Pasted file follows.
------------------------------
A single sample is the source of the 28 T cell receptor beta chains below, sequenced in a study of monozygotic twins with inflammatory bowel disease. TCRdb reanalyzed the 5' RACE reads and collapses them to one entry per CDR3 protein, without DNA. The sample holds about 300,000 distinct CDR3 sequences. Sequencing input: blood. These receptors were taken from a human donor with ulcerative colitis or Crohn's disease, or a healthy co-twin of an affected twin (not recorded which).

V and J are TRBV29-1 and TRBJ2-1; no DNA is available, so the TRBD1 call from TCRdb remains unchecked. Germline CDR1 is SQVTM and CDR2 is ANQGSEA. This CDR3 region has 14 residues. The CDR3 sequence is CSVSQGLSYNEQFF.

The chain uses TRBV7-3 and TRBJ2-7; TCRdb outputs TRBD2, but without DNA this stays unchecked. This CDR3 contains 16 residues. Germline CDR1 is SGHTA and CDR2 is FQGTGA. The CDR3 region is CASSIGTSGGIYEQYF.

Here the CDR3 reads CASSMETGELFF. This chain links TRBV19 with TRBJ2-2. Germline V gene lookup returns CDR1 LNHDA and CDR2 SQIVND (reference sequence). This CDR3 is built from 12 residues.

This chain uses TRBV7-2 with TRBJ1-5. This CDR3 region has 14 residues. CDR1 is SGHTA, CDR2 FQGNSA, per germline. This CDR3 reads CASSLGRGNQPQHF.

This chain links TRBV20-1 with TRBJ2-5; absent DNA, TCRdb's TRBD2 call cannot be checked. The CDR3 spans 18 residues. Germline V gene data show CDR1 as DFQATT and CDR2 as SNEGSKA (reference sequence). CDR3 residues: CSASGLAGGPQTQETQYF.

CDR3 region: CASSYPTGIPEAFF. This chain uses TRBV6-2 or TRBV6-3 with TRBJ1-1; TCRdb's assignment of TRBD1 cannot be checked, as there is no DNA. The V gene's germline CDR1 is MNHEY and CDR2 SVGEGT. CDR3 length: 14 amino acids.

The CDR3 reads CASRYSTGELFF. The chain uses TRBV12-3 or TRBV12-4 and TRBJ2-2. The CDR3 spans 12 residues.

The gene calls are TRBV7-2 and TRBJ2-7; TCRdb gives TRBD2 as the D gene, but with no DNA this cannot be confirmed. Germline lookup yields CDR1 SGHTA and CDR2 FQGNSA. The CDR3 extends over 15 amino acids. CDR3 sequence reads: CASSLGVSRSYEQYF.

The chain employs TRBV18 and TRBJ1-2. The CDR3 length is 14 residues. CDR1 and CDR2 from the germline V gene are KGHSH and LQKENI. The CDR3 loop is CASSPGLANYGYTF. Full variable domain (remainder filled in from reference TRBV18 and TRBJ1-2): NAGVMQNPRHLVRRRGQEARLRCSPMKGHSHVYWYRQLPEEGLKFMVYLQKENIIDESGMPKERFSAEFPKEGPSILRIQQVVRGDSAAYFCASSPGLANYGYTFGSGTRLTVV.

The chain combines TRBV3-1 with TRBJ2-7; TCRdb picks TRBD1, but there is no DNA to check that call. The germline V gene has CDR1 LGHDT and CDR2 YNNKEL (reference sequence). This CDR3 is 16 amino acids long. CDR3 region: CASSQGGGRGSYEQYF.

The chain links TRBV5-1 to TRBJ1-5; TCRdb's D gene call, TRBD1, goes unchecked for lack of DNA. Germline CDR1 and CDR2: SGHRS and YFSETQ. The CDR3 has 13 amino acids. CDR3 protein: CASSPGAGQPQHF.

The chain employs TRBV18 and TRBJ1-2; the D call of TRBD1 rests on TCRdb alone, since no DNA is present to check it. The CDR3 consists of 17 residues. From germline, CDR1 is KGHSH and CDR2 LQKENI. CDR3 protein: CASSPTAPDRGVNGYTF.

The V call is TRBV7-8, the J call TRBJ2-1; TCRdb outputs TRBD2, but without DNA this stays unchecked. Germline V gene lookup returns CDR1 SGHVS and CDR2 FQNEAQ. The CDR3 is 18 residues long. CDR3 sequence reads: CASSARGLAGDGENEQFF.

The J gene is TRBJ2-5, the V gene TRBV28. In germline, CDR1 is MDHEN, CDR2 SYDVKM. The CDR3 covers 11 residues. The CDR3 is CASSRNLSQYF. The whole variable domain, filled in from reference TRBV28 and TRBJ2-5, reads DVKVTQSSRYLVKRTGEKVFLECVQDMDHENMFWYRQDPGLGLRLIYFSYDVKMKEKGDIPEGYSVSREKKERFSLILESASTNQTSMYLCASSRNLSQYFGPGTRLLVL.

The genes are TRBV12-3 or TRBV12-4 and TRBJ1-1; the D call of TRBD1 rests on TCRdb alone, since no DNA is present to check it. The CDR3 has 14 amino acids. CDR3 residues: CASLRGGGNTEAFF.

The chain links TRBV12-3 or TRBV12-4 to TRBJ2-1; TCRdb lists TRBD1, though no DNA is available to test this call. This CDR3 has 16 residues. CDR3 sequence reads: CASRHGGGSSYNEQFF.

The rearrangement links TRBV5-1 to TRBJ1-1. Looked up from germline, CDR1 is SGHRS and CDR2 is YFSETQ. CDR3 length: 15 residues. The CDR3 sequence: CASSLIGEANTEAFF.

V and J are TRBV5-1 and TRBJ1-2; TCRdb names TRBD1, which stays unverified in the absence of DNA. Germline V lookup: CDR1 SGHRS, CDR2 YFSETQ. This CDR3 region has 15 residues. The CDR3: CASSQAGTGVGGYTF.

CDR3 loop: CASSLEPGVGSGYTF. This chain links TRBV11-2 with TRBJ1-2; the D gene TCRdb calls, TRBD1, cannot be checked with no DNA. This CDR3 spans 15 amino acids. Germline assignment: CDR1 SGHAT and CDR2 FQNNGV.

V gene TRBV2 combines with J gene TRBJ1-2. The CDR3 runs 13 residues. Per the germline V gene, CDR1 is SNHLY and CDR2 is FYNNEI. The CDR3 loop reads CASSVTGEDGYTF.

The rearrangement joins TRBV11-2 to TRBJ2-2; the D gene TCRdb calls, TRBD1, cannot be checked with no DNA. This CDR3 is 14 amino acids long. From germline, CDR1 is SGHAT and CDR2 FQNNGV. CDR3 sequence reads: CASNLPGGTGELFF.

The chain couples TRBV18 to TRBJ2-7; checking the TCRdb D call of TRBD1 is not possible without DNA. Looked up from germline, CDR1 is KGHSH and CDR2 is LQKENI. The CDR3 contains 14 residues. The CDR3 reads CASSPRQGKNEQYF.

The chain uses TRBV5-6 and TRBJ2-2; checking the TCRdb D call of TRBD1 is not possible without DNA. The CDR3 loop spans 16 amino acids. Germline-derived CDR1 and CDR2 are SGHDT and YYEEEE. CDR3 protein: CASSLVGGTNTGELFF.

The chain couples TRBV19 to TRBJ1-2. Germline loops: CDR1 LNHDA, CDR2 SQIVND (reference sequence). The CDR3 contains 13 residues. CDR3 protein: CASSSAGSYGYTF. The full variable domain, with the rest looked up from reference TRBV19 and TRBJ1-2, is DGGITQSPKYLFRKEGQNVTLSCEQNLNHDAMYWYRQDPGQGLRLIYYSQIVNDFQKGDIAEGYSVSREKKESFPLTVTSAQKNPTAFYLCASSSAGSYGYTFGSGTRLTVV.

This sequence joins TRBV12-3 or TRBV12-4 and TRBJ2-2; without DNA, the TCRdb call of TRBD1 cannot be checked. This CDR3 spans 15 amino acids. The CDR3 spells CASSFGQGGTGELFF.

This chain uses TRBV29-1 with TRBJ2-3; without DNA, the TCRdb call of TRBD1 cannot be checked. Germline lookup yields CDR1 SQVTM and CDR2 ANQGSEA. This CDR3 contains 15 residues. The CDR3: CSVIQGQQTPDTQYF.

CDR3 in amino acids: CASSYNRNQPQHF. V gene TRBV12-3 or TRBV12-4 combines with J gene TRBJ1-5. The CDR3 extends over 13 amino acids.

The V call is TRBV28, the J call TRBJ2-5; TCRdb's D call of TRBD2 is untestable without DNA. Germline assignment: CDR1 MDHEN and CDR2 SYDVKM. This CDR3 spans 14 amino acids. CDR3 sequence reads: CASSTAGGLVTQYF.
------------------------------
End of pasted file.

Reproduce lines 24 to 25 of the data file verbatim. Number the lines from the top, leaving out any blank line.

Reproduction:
The chain uses TRBV5-6 and TRBJ2-2; checking the TCRdb D call of TRBD1 is not possible without DNA. The CDR3 loop spans 16 amino acids. Germline-derived CDR1 and CDR2 are SGHDT and YYEEEE. CDR3 protein: CASSLVGGTNTGELFF.

The chain couples TRBV19 to TRBJ1-2. Germline loops: CDR1 LNHDA, CDR2 SQIVND (reference sequence). The CDR3 contains 13 residues. CDR3 protein: CASSSAGSYGYTF. The full variable domain, with the rest looked up from reference TRBV19 and TRBJ1-2, is DGGITQSPKYLFRKEGQNVTLSCEQNLNHDAMYWYRQDPGQGLRLIYYSQIVNDFQKGDIAEGYSVSREKKESFPLTVTSAQKNPTAFYLCASSSAGSYGYTFGSGTRLTVV.